War of the Rebellion: Serial 016 Page 0308 OPERATIONS IN N.VA.,W.VA., AND MD. Chapter XXIV.

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when our small regiments, exhausted and decimated and unsupported, had in their turn to fall back, though not before Colonel Koltes, who saw the enemy outflank us on the right, had given the order to fall back a little on our right and make a stand again. By this time immense forces of the enemy poured through the woods in splendid order and fighting desperately. The colors of my regiment had become rags. I had lost five of the color-bearers and nearly one-half of the eight companies I brought into action. Two companies had been detailed by General ---- to stop the stragglers of the corps which did retreat from the plain beneath. My acting major, Captain A. Bruckner, had fallen too. My adjutant was a prisoner. My own horse had been shot under me by four balls. We then slowly left the fields, still fighting, and taking along the dead body of Colonel Koltes, whom my men carried that night on muskets to Centreville, which latter place the regiment reached rather in broken fragments, and where they rallied again on the next morning.

The loss of the Seventy-third was very heavy. Officers killed and wounded, 8; non-commissioned officer and privates killed, wounded, and missing, 138. The losses in the several regiments will be found detailed in the accompanying separate reports. Many acts of daring and heroism have been done. I will take pleasure in bringing the names of those to your knowledge in a separate report to be made out at once.

I have the honor to be, general, very respectfully, your obedient servant,

G. A. MUHLECK,

Lieutenant Colonel, 73rd Pa. Vols., Commanding 1st Brigadier, 3rd Div., 1st A. C.

No. 20. Report of Lieutenant Colonel Stephen J. McGroarty, Sixty-first Ohio Infantry, First Brigade, Third Division, of operations August 24-31.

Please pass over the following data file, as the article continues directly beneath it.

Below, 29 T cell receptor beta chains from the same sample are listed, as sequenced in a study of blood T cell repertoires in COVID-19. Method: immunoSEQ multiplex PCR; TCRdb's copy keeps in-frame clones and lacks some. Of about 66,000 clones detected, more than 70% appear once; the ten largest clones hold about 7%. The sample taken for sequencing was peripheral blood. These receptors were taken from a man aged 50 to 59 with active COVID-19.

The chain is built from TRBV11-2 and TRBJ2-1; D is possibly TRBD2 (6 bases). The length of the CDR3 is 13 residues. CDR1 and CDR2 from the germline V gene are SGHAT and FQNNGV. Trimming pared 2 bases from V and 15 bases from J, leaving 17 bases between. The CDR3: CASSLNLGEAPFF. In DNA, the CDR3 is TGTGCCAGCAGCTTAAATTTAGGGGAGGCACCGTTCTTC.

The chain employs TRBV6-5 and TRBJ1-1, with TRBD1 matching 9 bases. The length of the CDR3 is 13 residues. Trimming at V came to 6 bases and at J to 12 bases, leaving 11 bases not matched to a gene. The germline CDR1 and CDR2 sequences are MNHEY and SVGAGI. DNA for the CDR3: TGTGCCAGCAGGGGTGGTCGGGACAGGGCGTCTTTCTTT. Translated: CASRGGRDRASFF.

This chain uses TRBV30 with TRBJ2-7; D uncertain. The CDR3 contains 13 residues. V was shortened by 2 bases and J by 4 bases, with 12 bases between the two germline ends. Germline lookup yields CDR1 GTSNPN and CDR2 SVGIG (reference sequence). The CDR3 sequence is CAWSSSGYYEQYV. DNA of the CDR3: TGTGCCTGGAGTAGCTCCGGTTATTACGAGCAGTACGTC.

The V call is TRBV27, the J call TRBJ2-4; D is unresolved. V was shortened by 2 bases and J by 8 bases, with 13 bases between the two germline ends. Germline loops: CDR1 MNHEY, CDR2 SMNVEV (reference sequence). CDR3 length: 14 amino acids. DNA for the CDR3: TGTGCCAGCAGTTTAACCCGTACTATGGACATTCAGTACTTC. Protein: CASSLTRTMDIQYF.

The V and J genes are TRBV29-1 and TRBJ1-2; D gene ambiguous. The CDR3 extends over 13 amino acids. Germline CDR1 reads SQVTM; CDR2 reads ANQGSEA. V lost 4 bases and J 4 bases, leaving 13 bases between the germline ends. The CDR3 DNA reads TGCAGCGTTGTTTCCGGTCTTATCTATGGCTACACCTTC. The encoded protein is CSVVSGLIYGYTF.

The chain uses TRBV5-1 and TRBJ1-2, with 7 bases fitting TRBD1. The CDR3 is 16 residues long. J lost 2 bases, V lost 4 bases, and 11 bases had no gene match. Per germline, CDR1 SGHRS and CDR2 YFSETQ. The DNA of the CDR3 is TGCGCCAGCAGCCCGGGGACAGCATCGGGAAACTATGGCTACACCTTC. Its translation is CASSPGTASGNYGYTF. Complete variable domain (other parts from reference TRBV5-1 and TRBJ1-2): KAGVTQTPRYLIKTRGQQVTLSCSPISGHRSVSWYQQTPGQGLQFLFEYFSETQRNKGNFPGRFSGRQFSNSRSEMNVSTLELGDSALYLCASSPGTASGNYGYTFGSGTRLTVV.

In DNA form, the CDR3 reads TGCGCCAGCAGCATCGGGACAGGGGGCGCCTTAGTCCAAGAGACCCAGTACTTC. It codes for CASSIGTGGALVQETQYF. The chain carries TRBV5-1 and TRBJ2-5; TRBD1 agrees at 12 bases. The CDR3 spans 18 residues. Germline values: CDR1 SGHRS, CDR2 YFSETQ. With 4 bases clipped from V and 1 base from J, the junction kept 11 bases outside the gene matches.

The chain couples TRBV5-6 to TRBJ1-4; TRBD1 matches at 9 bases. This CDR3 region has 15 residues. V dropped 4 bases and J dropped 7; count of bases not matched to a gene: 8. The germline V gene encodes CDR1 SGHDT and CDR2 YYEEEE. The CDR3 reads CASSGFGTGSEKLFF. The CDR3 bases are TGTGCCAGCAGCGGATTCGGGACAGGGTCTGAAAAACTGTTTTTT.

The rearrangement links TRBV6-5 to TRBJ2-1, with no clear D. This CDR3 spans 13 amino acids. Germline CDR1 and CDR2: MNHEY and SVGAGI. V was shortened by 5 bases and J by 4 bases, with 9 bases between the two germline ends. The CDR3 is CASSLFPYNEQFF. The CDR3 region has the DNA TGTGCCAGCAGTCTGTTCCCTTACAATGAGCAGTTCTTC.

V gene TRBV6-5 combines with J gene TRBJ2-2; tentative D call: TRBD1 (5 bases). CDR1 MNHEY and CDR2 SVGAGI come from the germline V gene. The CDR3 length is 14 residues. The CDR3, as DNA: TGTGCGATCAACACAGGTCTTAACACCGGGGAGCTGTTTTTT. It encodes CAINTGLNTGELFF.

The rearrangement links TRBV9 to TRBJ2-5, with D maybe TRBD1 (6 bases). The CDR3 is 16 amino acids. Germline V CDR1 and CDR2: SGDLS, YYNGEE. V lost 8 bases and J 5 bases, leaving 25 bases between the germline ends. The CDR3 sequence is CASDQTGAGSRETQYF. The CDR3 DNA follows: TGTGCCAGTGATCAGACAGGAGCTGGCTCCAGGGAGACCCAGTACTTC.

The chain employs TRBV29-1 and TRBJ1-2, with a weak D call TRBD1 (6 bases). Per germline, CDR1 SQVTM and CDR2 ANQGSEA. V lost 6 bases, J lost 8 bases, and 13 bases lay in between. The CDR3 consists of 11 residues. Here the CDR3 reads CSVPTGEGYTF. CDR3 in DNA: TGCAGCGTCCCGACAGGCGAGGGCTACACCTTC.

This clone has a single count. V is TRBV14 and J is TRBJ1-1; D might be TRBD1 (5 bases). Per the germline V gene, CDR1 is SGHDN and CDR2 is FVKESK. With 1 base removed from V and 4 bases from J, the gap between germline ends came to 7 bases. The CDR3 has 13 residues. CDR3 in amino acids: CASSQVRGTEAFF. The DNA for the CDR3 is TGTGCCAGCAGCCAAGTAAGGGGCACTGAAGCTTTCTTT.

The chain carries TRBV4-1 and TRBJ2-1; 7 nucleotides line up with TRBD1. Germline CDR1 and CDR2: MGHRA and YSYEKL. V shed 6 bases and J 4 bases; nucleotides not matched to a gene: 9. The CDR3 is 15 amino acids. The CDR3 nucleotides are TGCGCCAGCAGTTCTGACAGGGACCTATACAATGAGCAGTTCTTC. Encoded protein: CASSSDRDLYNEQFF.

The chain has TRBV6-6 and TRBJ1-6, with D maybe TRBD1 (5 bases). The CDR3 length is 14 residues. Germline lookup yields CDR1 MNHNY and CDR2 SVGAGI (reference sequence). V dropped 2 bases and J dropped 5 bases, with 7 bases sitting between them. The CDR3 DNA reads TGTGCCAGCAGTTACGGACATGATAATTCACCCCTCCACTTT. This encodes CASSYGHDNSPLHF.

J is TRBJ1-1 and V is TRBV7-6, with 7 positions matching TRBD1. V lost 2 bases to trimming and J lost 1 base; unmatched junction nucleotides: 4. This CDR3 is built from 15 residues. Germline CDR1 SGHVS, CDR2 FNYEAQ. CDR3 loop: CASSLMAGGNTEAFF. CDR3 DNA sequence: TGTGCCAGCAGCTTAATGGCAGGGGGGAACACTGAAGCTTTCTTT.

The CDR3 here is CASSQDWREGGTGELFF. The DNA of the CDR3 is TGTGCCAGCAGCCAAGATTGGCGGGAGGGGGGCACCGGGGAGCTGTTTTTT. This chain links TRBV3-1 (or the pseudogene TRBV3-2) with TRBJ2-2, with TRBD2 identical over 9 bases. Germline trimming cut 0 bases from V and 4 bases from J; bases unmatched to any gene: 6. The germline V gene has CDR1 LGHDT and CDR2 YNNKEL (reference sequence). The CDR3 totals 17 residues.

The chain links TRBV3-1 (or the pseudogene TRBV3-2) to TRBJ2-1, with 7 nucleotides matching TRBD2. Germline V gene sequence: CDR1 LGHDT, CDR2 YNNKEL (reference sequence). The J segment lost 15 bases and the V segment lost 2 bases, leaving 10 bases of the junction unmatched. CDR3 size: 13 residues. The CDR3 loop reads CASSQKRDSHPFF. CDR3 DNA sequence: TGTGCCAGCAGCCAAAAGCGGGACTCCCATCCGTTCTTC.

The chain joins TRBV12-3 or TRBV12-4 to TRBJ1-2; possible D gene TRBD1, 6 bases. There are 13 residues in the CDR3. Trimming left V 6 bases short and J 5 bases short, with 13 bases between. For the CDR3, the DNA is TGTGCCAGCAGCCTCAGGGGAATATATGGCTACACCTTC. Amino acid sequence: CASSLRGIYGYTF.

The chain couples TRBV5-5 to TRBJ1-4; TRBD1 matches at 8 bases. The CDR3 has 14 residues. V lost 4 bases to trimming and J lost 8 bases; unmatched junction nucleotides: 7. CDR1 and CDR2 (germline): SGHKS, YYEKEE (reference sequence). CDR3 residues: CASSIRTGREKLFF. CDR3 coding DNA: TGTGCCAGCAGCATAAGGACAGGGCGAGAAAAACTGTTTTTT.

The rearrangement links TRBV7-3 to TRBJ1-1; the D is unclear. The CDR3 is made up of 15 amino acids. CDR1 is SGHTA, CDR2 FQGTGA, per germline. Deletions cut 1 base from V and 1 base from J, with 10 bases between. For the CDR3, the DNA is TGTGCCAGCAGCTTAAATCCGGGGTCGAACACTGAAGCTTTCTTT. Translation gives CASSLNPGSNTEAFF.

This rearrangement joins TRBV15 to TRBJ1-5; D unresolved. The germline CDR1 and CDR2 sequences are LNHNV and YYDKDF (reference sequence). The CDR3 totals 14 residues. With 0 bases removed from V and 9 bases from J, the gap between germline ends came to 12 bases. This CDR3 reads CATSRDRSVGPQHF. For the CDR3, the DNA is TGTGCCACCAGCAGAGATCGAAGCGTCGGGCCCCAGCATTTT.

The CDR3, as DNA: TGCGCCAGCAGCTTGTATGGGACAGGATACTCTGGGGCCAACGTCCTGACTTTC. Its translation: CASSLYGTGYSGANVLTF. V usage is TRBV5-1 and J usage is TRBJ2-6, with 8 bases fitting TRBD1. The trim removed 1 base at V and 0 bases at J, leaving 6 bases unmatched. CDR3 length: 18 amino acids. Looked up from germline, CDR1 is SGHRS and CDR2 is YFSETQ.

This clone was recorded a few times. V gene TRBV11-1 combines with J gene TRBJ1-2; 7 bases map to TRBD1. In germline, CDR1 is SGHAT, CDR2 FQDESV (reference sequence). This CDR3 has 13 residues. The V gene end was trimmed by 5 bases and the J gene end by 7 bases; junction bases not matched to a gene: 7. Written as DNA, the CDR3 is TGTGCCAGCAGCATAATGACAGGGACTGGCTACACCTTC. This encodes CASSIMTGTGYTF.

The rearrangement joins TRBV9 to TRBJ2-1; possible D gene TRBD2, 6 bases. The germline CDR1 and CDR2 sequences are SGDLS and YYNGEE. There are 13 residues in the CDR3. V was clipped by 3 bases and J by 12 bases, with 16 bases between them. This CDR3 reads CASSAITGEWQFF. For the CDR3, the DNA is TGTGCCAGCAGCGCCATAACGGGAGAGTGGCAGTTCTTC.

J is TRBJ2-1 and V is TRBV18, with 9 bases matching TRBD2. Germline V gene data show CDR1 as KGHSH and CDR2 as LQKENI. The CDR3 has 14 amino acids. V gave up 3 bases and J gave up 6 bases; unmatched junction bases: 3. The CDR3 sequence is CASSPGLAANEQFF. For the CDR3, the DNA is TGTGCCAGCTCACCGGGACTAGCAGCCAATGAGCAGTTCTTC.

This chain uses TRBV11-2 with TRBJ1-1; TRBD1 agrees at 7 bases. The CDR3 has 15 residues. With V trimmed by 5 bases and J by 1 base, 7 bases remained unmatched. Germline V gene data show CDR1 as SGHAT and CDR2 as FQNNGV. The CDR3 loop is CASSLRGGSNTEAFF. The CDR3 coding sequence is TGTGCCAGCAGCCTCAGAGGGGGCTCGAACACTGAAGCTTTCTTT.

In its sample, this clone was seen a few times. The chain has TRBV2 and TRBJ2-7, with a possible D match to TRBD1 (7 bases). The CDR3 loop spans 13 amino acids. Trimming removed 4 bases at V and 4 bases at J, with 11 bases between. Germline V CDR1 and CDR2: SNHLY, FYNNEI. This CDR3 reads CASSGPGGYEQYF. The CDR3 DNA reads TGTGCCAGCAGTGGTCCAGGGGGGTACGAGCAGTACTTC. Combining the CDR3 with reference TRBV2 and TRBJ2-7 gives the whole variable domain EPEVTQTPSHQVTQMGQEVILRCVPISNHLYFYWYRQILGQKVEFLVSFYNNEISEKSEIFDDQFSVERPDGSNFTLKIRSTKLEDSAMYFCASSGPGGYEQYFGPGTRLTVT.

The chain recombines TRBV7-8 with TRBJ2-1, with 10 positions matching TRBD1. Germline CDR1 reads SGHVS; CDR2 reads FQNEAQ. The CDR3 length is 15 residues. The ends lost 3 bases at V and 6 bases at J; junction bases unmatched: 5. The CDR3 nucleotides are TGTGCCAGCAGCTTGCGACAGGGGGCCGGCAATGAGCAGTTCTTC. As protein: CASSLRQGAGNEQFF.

HEADQUARTERS SIXTY-FIRST OHIO VOLUNTEERS, Camp Carl Schurz, Minor's Hill, September 13, 1862.

GENERAL: The following report would have been submitted to you some time since, in obedience to orders, but for the want of writing materials, which at the time it was impossible to procure:

On the 24th or 25th of August I assumed command of the Sixty-first Regiment on the enemy's side of the Rappahannock, during the skirmishers at Freeman's Ford. Colonel Schleich, who accompanied us across the river, was, shortly after the opening of the fight, not to be found, and the regiment, being without a head, was led on by Captain Koenig, of General Schurz' staff, and myself. The Sixty-first covered the retreat across the river, and being assigned a new position in anticipation of a battle, remained under arms during the night. The report of the killed and wounded has already been handed in.

On the following morning we left for White Sulphur Springs, at which place we were ordered to support a battery (name forgotten), and we remained about three hours under a heavy fire of the enemy's guns. We there lost 2 wounded and 1 killed, besides some missing.

At this place and during the fire I noticed the unaccountable absence of Lieutenant Rankin and Lieutenant Junkins, and Colonel Schleich was also absent from his post; also Lieutenant Hay and Givens. Major Bown during that day displayed remarkable coolness and energy in bringing up the rear of the regiment. We then proceeded on toward